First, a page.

NEW DELHI: Auto sector, which accounts for 7% of India’s GDP, cautioned that concessions given under the long-pending India-EU Free Trade Agreement (FTA) could dent the government’s ‘Make-in-India’ initiative.
The India-EU FTA summit was held in May 2013 and both parties failed to reach an agreement. The EU wants India to drastically lower customs duties on automobiles ranging from about 80% in small cars to 130% in luxury vehicles, along with similar steps in components, wines and spirits.
The demand of the EU to reduce import duties on fully imported vehicles will not only impact employment in the sector but will also be unfair to automobile makers from Japan, Korea and the US, which have made huge investments in India.
According to Sugato Sen, Director General, Society of Indian Automobile Manufacturers (SIAM), the trade body has been consistently talking about keeping 20 tariff lines out of all FTAs and the government of India has so far supported this position. “SIAM hopes that the position will be maintained in the case of India-EU FTA too.”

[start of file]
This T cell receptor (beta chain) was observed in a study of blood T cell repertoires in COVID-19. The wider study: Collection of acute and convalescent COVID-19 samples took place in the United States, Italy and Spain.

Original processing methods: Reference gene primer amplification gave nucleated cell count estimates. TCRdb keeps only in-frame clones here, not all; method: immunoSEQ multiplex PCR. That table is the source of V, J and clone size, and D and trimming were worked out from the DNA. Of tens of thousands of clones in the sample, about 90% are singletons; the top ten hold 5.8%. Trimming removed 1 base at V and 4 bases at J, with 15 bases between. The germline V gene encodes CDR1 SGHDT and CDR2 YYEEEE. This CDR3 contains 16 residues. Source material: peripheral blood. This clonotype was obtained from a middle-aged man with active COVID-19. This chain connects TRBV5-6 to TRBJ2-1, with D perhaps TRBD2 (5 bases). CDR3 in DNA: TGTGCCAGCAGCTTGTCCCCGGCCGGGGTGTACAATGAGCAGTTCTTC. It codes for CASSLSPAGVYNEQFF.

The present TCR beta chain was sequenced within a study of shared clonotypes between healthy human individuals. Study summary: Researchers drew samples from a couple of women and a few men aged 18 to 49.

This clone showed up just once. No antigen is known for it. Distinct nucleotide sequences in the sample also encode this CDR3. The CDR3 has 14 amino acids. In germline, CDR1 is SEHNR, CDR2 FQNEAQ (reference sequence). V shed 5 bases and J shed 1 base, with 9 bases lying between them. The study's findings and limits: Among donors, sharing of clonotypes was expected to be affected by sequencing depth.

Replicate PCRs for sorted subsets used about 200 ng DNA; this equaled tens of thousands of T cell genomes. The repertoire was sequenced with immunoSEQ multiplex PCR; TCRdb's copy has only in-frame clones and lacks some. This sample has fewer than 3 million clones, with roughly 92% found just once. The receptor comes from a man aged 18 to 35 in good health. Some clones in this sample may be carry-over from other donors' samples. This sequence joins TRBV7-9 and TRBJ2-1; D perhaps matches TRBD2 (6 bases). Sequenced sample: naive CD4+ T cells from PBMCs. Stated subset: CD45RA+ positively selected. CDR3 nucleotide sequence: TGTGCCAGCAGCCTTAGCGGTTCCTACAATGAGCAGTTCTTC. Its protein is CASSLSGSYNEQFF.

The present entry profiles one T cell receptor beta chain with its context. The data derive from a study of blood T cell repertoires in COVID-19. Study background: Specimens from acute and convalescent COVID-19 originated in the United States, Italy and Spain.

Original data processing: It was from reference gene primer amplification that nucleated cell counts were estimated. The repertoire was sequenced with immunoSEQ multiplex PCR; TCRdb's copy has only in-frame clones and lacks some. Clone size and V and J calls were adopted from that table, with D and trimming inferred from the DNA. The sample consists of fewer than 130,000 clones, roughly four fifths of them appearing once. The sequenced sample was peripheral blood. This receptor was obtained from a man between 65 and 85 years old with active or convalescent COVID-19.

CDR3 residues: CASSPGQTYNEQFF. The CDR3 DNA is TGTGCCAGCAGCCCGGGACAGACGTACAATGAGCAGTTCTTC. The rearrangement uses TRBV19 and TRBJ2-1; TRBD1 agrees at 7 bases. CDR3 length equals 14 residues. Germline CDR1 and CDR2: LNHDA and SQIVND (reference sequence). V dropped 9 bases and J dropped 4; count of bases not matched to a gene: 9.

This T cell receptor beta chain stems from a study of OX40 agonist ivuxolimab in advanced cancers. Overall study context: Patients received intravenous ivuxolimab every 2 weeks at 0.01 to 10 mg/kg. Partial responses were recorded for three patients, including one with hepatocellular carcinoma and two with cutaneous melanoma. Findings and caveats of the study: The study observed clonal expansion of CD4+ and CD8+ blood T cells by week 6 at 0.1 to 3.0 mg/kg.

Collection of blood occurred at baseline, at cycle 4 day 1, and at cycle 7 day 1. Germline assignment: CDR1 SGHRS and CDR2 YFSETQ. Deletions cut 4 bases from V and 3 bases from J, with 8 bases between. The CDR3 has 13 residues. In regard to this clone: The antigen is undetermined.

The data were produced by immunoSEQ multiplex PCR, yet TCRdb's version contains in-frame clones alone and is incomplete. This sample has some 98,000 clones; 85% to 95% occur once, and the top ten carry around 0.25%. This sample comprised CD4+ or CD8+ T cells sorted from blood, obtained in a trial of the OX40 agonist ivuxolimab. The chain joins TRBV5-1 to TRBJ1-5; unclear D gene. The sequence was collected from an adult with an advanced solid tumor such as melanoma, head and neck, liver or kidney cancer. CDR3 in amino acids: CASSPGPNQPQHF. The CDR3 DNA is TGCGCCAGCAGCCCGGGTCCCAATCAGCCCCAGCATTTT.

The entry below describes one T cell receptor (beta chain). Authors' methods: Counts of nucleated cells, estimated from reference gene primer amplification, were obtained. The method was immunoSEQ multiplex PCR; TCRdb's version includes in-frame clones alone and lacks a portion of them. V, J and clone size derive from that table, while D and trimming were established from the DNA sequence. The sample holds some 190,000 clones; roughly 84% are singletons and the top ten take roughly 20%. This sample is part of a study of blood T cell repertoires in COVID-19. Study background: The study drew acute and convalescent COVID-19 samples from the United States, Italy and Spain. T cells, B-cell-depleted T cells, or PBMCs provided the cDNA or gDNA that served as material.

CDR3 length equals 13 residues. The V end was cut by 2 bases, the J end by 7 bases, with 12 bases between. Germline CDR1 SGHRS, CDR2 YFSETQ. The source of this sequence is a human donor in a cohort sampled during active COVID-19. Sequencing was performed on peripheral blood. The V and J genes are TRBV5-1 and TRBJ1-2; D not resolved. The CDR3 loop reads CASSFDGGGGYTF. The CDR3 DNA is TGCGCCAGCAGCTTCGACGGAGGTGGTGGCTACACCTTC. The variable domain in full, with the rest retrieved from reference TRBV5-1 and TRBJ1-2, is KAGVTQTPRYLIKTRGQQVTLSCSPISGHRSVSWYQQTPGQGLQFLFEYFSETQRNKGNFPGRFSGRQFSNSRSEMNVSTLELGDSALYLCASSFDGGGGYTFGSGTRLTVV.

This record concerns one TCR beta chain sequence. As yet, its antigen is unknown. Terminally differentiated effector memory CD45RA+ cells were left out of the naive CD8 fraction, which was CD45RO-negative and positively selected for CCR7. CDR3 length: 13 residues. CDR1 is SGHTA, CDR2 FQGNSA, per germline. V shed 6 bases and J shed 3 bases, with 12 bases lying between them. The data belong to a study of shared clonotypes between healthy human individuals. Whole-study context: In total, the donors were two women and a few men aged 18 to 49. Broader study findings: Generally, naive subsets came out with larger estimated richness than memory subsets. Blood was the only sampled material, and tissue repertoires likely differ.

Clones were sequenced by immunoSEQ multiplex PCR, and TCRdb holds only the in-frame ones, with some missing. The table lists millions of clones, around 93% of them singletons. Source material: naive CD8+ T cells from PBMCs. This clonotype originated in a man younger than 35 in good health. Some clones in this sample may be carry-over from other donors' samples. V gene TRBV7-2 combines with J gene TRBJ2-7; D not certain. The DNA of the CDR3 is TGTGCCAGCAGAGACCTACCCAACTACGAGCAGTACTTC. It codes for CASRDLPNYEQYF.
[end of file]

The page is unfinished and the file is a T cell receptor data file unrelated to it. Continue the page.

The 29 items concerning auto sector in the negative list include 16 different types of vehicles, including two-wheeler, and four different types of engines. According to auto experts, giving in to the demands of EU in the auto sector could result in lower inflow of foreign investments in the key manufacturing sector. “One of the main reasons for having a high import tariff on imported vehicles is to encourage firms to manufacture in India and is not about protecting the domestic industry. Once that is reduced, why would they set up manufacturing base in India?,” said a company official. He added that this will thus run contrary to the ‘Make in India,’ initiative.